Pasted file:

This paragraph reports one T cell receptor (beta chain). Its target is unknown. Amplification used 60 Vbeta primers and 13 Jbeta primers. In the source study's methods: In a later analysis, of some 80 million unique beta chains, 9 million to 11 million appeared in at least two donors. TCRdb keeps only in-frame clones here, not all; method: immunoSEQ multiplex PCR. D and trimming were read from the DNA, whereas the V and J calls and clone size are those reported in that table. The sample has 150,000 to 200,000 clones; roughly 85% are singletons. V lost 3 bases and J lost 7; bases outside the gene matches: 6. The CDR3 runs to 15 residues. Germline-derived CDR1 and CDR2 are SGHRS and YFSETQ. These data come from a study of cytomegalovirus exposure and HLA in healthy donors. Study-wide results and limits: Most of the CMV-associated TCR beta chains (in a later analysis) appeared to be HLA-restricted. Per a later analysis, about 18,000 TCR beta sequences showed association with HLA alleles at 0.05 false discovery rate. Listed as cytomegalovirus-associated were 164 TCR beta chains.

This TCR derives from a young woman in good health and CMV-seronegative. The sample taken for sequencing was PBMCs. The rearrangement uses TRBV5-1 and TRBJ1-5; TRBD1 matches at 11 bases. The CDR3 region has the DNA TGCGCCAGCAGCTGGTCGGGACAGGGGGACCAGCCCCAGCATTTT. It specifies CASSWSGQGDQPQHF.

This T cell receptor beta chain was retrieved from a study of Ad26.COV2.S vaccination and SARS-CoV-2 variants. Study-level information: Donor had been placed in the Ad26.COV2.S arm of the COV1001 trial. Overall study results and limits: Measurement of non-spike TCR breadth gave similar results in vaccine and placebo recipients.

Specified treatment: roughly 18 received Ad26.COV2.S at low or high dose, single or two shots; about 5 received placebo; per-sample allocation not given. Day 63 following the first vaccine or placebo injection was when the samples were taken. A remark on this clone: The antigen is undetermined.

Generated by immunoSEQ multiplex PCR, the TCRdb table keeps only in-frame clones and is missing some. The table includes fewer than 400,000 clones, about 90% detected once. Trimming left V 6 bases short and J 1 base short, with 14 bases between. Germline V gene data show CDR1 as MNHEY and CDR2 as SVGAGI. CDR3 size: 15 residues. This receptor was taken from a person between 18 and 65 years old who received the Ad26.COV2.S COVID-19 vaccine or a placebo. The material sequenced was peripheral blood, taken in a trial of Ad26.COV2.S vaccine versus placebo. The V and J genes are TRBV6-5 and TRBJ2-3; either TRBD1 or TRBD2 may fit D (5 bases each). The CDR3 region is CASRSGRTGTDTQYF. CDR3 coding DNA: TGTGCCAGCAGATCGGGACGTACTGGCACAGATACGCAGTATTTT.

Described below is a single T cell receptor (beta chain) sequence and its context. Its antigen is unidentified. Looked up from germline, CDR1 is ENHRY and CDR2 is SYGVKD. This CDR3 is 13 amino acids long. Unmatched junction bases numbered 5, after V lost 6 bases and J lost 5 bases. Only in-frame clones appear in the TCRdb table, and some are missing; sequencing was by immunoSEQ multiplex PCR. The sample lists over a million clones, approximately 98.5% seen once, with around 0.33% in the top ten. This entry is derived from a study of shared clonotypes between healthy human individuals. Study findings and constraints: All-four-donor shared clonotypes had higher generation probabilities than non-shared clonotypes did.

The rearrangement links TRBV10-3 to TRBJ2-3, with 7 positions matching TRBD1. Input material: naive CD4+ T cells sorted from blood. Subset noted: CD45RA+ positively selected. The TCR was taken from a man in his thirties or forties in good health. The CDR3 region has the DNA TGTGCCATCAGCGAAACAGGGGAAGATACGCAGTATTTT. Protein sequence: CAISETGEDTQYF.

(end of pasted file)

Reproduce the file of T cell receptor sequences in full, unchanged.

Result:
This paragraph reports one T cell receptor (beta chain). Its target is unknown. Amplification used 60 Vbeta primers and 13 Jbeta primers. In the source study's methods: In a later analysis, of some 80 million unique beta chains, 9 million to 11 million appeared in at least two donors. TCRdb keeps only in-frame clones here, not all; method: immunoSEQ multiplex PCR. D and trimming were read from the DNA, whereas the V and J calls and clone size are those reported in that table. The sample has 150,000 to 200,000 clones; roughly 85% are singletons. V lost 3 bases and J lost 7; bases outside the gene matches: 6. The CDR3 runs to 15 residues. Germline-derived CDR1 and CDR2 are SGHRS and YFSETQ. These data come from a study of cytomegalovirus exposure and HLA in healthy donors. Study-wide results and limits: Most of the CMV-associated TCR beta chains (in a later analysis) appeared to be HLA-restricted. Per a later analysis, about 18,000 TCR beta sequences showed association with HLA alleles at 0.05 false discovery rate. Listed as cytomegalovirus-associated were 164 TCR beta chains.

This TCR derives from a young woman in good health and CMV-seronegative. The sample taken for sequencing was PBMCs. The rearrangement uses TRBV5-1 and TRBJ1-5; TRBD1 matches at 11 bases. The CDR3 region has the DNA TGCGCCAGCAGCTGGTCGGGACAGGGGGACCAGCCCCAGCATTTT. It specifies CASSWSGQGDQPQHF.

This T cell receptor beta chain was retrieved from a study of Ad26.COV2.S vaccination and SARS-CoV-2 variants. Study-level information: Donor had been placed in the Ad26.COV2.S arm of the COV1001 trial. Overall study results and limits: Measurement of non-spike TCR breadth gave similar results in vaccine and placebo recipients.

Specified treatment: roughly 18 received Ad26.COV2.S at low or high dose, single or two shots; about 5 received placebo; per-sample allocation not given. Day 63 following the first vaccine or placebo injection was when the samples were taken. A remark on this clone: The antigen is undetermined.

Generated by immunoSEQ multiplex PCR, the TCRdb table keeps only in-frame clones and is missing some. The table includes fewer than 400,000 clones, about 90% detected once. Trimming left V 6 bases short and J 1 base short, with 14 bases between. Germline V gene data show CDR1 as MNHEY and CDR2 as SVGAGI. CDR3 size: 15 residues. This receptor was taken from a person between 18 and 65 years old who received the Ad26.COV2.S COVID-19 vaccine or a placebo. The material sequenced was peripheral blood, taken in a trial of Ad26.COV2.S vaccine versus placebo. The V and J genes are TRBV6-5 and TRBJ2-3; either TRBD1 or TRBD2 may fit D (5 bases each). The CDR3 region is CASRSGRTGTDTQYF. CDR3 coding DNA: TGTGCCAGCAGATCGGGACGTACTGGCACAGATACGCAGTATTTT.

Described below is a single T cell receptor (beta chain) sequence and its context. Its antigen is unidentified. Looked up from germline, CDR1 is ENHRY and CDR2 is SYGVKD. This CDR3 is 13 amino acids long. Unmatched junction bases numbered 5, after V lost 6 bases and J lost 5 bases. Only in-frame clones appear in the TCRdb table, and some are missing; sequencing was by immunoSEQ multiplex PCR. The sample lists over a million clones, approximately 98.5% seen once, with around 0.33% in the top ten. This entry is derived from a study of shared clonotypes between healthy human individuals. Study findings and constraints: All-four-donor shared clonotypes had higher generation probabilities than non-shared clonotypes did.

The rearrangement links TRBV10-3 to TRBJ2-3, with 7 positions matching TRBD1. Input material: naive CD4+ T cells sorted from blood. Subset noted: CD45RA+ positively selected. The TCR was taken from a man in his thirties or forties in good health. The CDR3 region has the DNA TGTGCCATCAGCGAAACAGGGGAAGATACGCAGTATTTT. Protein sequence: CAISETGEDTQYF.